RESTON, VA.—When it opened in 1961, the original Woodrow Wilson Bridge was designed to accommodate 75,000 trips per day. By the end of its life it was carrying nearly 200,000 trips and was classified as functionally obsolete. The new Woodrow Wilson Bridge project replaced nearly 12 percent of the Capital Beltway (Interstate 495/95) and created four new interchanges, resolving one of the worst bottlenecks on the East Coast. In recognition of the project’s success, the Woodrow Wilson Bridge project was honored with the American Society of Civil Engineers’ (ASCE) 2008 Outstanding Civil Engineering Achievement (OCEA) award. The OCEA award recognizes the project’s significant contributions to both the civil engineering profession and the local community.

The new Woodrow Wilson Bridge near Washington, D.C. Photo: Top Shots

"For years, Washingtonians and visitors have faced some of the worst traffic on the East Coast," said ASCE President David G. Mongan, P.E., F.ASCE. "The dedication and innovation of the Woodrow Wilson Bridge project team produced a bridge that both eased traffic congestion and implemented techniques to protect the environment during and after construction."

Because of soil conditions, arches similar to other monumental bridges in the nation’s capital could not be constructed at this location. Instead, the new bridge features V-pier structures to support variable-depth plate girder spans, creating the arch appearance without the large horizontal thrusts of conventional arches. Innovative application of segmental construction methods accommodated both balanced cantilever and out-of-balance construction techniques for the precast, post-tensioned V-piers. During construction, the old bridge was used as a trestle to build the inner loop span, saving six acres of dredging and preserving fragile underwater vegetation.

Upon experiencing a fish kill from large-diameter pile driving near the navigation channel, the project team experimented with different ways to protect the fish by infusing air bubbles around the pile to cushion the shock, which eliminated impacts to the fish population. And, working with the Maryland Department of Natural Resources, the project team used inert debris from the old bridge to create new fish reefs in the Chesapeake Bay. A total of 60,000 tons of debris was also deposited in five open-water reefs, making the effort the largest enhancement to artificial reefs in Maryland waters in 20 years.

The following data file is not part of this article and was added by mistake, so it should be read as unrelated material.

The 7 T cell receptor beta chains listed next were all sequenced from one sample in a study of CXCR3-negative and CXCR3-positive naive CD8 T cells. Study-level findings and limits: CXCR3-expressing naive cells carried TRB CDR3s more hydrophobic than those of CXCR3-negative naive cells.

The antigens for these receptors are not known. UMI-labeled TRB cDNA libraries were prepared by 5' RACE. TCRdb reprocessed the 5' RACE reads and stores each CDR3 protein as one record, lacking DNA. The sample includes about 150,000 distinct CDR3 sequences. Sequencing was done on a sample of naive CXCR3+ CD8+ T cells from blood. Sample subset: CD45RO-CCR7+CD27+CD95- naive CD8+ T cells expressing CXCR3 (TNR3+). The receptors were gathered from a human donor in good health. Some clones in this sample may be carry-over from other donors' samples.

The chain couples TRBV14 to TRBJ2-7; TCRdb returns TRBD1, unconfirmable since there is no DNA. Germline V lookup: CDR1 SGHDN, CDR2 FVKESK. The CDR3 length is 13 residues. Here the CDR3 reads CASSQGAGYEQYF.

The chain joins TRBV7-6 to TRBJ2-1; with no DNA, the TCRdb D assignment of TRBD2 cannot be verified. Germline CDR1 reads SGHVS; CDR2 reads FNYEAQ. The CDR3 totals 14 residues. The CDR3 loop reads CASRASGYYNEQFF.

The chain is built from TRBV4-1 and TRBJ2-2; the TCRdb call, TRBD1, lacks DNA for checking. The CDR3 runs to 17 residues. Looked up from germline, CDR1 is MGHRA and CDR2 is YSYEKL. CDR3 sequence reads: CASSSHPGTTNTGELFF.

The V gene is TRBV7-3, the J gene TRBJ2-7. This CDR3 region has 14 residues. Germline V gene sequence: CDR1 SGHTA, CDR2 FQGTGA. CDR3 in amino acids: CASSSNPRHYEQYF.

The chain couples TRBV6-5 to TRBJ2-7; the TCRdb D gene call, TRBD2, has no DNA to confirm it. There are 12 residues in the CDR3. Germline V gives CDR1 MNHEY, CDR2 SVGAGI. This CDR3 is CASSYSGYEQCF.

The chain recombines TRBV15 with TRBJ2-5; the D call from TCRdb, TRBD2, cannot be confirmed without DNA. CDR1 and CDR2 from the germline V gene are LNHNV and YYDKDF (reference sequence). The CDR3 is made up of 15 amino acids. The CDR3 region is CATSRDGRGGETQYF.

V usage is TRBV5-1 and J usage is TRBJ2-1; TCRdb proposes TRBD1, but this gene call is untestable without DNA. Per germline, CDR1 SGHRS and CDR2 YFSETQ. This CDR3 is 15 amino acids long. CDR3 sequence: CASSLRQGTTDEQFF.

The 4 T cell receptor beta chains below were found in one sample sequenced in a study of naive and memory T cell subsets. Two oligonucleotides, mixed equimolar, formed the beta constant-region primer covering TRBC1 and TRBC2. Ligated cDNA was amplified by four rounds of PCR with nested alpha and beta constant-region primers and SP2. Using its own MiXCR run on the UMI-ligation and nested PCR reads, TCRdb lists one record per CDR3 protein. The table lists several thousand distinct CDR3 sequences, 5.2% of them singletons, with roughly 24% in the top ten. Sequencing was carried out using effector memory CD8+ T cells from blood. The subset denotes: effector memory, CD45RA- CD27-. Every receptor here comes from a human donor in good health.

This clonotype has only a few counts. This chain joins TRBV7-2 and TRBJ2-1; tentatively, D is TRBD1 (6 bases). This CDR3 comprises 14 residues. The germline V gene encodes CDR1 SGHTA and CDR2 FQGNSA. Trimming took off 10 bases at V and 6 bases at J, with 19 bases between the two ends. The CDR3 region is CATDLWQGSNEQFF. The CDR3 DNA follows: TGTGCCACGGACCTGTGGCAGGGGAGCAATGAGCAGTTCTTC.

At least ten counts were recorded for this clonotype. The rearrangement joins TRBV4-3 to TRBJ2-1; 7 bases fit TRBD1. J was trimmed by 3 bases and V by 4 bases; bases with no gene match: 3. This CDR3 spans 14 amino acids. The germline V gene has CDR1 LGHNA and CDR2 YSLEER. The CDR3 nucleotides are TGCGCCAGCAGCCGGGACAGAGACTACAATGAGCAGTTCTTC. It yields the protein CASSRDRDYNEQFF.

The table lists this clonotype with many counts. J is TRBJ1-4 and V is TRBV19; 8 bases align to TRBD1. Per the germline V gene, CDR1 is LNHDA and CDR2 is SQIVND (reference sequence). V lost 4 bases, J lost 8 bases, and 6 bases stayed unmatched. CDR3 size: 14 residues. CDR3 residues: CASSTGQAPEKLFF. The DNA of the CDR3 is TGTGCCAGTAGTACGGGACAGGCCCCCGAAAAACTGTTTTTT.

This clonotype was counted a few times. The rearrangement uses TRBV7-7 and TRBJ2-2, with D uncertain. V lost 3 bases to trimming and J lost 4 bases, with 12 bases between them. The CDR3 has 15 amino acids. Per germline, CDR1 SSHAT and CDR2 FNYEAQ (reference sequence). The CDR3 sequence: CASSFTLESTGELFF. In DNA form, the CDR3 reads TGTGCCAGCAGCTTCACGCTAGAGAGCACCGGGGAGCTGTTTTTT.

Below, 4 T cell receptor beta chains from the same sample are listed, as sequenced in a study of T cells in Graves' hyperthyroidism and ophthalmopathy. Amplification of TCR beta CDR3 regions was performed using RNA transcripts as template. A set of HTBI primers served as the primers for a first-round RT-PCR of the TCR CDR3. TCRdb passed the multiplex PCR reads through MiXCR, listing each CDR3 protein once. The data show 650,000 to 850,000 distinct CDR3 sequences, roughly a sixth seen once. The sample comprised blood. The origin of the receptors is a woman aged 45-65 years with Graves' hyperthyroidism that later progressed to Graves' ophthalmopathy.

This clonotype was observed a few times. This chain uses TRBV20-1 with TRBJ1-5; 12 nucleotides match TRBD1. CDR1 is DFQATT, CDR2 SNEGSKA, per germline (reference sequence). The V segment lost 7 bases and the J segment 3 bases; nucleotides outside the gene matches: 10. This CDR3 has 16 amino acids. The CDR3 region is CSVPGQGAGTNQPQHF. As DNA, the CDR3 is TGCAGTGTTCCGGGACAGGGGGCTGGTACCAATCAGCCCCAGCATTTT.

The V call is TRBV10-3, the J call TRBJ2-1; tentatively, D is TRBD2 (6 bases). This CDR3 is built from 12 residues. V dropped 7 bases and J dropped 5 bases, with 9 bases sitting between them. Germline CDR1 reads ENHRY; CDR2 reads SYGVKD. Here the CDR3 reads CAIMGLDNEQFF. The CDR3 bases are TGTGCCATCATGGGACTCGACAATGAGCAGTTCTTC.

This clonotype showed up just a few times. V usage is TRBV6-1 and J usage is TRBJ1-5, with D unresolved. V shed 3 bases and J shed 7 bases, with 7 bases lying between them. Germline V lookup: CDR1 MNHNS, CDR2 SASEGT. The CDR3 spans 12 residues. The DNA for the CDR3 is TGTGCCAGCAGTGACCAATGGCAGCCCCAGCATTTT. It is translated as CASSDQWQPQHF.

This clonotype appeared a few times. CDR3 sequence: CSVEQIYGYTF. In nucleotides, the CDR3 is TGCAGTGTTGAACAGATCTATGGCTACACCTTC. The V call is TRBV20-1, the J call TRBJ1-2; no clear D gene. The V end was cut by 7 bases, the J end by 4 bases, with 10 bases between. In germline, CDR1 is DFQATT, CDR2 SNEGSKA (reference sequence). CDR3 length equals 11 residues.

The project included an environmental mitigation program, which used a holistic and watershed-based approach to link local and regional environmental needs. The program—the first of its kind attempted in an urban setting—restored 26 miles of historic spawning habitat by removing or modifying 23 man-made barriers to fish passage in five major streams located in the D.C. area. The design focused on two solutions that mimic natural stream channels—the riffle grade control structure and flow constrictor/step pool. Most sites, now in their second or third year of monitoring, are exceeding expectations and fish are passing upstream through the new structures for the first time in decades. Additional environmental mitigation efforts included park land improvements, reforestation, wetland creation, fishery restocking, submerged aquatic vegetation planting, and replacement of an abandoned landfill along the Anacostia River with more than 23 acres of tidal wetlands.

Selected from a group of 26 entries, the merit finalists for the 2008 OCEA Award included the Arsenic Crisis in the Indian Subcontinent: Sustainable Engineering Solution in West Bengal, India; the Mission Valley East Light Rail Transit project in San Diego; Pasadena City Hall Seismic Upgrade and Rehabilitation in Pasadena, Calif.; and the new Tacoma Narrows Bridge in Tacoma, Wash. Previous OCEA winners include the Golden Gate Bridge Seismic Retrofit in San Francisco, the Cape Hatteras lighthouse relocation, and the Saluda Dam Remediation project in Columbia, S.C.

Source: American Society of Civil Engineers